Unless the state is to find a totally uninhabited and uninhabitable location as a tailings site, and Reserve's employees are there provided with special respiratory protection, if the agencies determine with some degree of precision that fugitive dust at Mile Post 7 has not been reduced below a medically significant level after all the proposed mitigation measures have been implemented, the solution is to require further mitigation or to close the plant. The alternative is not to substitute one community for another as a target for exposure to a health hazard if one is found to exist. But here, no risk has been proved by substantial evidence, no medically significant level of dust has been determined, and no standards for emission have been established.[12]

*841 The DNR acknowledges that the present state of the art of fiber analysis and medical science does not permit a specific determination of the medical significance of the incremental differences shown in exhibits which compare relative air-quality impacts to be anticipated from the various sites under consideration. PCA has taken the position that, given the present state of science in counting fibers and evaluating their effect on health, it is not possible to establish a standard that would attach a number to the amount of fibers which can safely exist in the ambient air. In light of the undisputed evidence that projections on which dust emission figures for Mile Post 7 have been reached are based on unreliable and imprecise data and are subject to immensely large margins of error, and in the absence of a determination of what constitutes medically significant levels of fugitive dust generated by Mile Post 7, we hold that the hearing officer's finding that the impact of air pollution on Silver Bay by the selection of Mile Post 20 makes it a preferable site is unsupported by the evidence.[13]

Economic Impact on Silver Bay

We have discussed in some detail the hearing officer's sobering assessment of the adverse economic effects a plant shutdown would have on the employees of Reserve and on the welfare of other residents of Silver Bay. Officers of Reserve have publicly announced the intention of Reserve and its parent companies to close the Silver Bay plant if Mile Post 20 is selected. That intention has been formally confirmed by counsel for Reserve in open court in these proceedings and we must accept that premise, whatever doubts may be entertained by others.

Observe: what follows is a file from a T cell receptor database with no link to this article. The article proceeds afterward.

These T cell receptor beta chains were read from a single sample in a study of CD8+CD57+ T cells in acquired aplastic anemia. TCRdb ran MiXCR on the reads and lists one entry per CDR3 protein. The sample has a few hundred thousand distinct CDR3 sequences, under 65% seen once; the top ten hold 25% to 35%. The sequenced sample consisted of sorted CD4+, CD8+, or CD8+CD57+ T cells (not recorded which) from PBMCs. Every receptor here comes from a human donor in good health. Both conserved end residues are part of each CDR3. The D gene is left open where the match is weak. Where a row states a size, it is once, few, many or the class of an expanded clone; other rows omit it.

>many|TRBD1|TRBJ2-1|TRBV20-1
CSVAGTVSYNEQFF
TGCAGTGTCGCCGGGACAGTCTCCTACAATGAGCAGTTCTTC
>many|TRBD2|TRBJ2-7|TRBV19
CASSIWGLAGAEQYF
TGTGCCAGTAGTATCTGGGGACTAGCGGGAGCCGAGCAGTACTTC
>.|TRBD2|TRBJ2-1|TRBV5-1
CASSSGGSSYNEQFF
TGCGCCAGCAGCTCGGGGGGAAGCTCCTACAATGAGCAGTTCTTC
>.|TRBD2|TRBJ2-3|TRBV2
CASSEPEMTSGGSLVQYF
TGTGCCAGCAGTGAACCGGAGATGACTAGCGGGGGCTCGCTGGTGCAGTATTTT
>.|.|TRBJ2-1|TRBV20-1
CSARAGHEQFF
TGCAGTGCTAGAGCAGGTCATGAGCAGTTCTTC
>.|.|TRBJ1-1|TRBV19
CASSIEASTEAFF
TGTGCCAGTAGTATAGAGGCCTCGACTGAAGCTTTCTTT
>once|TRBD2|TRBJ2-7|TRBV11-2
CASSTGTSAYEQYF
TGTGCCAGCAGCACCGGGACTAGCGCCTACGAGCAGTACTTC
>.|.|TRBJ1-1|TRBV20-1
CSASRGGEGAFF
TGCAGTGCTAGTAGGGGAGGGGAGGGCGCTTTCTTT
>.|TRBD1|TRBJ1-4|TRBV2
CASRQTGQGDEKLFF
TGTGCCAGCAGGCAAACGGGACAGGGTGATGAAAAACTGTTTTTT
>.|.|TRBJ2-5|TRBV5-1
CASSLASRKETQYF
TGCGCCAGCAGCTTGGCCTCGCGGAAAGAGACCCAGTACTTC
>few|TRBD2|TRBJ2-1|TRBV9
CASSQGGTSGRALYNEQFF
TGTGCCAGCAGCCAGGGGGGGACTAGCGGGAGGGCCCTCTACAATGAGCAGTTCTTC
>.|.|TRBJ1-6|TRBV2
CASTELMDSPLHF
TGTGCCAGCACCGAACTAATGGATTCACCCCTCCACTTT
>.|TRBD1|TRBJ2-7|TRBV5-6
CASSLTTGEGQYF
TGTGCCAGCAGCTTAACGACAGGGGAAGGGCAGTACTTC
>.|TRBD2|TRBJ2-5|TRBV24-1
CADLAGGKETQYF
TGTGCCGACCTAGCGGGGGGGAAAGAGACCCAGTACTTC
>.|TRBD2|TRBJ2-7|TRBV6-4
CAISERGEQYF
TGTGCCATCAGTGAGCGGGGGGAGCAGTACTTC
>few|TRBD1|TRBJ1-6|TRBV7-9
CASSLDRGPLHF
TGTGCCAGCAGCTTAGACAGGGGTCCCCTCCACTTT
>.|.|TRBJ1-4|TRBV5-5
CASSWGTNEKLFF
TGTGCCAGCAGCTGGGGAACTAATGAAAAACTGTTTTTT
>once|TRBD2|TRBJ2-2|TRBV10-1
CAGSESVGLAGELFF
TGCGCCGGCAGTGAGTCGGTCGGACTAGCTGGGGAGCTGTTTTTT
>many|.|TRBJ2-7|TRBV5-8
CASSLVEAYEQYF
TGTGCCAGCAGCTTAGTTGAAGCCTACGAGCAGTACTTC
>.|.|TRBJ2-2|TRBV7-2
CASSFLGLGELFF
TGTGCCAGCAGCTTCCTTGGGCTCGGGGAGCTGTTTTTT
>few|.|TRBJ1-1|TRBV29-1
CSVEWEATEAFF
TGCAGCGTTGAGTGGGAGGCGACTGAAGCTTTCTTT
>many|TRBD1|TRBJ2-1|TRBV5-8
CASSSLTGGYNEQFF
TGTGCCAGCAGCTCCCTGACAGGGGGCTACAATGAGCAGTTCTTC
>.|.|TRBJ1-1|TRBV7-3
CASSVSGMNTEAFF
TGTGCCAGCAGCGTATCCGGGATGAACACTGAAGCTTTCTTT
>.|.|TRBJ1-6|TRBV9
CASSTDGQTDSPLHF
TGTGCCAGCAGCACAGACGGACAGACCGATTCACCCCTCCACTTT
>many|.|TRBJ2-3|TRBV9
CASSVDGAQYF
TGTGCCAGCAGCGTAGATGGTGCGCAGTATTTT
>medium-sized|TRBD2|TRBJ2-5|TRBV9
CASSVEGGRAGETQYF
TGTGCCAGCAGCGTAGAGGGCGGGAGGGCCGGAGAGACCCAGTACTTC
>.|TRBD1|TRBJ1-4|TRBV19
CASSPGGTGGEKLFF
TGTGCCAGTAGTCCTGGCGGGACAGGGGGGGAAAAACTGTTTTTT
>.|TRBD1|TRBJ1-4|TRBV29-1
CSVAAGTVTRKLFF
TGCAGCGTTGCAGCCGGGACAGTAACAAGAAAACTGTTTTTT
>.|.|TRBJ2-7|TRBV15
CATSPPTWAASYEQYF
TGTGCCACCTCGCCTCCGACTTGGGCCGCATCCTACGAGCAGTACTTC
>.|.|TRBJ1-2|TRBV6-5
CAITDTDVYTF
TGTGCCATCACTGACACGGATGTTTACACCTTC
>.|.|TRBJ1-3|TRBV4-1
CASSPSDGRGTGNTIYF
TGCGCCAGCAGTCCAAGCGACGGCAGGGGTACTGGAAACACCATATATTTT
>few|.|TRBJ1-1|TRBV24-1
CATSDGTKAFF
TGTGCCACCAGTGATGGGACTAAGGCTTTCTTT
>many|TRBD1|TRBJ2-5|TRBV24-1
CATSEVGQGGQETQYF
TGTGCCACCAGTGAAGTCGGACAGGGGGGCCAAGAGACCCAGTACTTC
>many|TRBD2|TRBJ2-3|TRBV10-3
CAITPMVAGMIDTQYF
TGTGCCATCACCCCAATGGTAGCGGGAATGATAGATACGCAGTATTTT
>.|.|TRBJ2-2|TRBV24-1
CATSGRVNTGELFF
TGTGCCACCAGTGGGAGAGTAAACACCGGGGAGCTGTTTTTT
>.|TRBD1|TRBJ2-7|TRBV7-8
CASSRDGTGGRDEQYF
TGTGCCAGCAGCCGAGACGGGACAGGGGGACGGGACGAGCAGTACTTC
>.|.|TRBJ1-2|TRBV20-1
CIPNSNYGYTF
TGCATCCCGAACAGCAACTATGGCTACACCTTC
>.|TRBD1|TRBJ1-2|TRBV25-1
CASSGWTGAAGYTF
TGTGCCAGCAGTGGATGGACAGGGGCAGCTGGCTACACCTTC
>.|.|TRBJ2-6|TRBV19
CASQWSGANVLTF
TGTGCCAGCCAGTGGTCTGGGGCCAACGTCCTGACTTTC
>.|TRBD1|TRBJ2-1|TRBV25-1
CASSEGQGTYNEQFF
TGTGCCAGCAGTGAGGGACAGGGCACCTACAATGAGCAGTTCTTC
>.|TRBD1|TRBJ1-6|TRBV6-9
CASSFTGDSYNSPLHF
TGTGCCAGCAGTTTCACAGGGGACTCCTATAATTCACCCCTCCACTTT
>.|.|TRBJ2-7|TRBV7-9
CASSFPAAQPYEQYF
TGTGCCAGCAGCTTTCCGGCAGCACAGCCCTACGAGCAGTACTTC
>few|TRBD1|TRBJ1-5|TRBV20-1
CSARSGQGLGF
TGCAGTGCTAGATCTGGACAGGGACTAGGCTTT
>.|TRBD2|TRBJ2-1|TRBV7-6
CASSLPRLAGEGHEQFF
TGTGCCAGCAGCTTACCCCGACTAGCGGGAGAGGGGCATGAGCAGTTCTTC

We have previously indicated that state agencies and courts are required by statute to consider both the economic impact and the environmental impact in rendering decisions dealing with environmental matters. Minn.St. 116.07, subd. 6; 116B.04; 116B.09, subd. 2; 116D.02, subd. 1; 116D.03, subd. 2(c); 116D.04, subd. 6. Where, as here, the evidence of potential detriment to public health is unsubstantial and inconclusive, and there is evidence that effective measures to mitigate air pollution will be taken, we must take into consideration human factors which inevitably bear on a decision having serious personal consequences in the lives and well-being of those closest to the problem. As we construe the statutes, and apart from statute, if there were substantial evidence that Reserve's proposed tailings site at Mile Post 7 would have significantly adverse medical effects on the residents of Silver Bay, no further consideration would be given to the economic consequences of a total shutdown and the site would be rejected. We are not free to barter the health of residents at Silver Bay for their economic security, even if that were their intention, which it is not. It is only where the likelihood of danger to the public is remote and speculative that economic impacts which are devastating and certain may be weighed in the balance to arrive at an environmentally sound decision.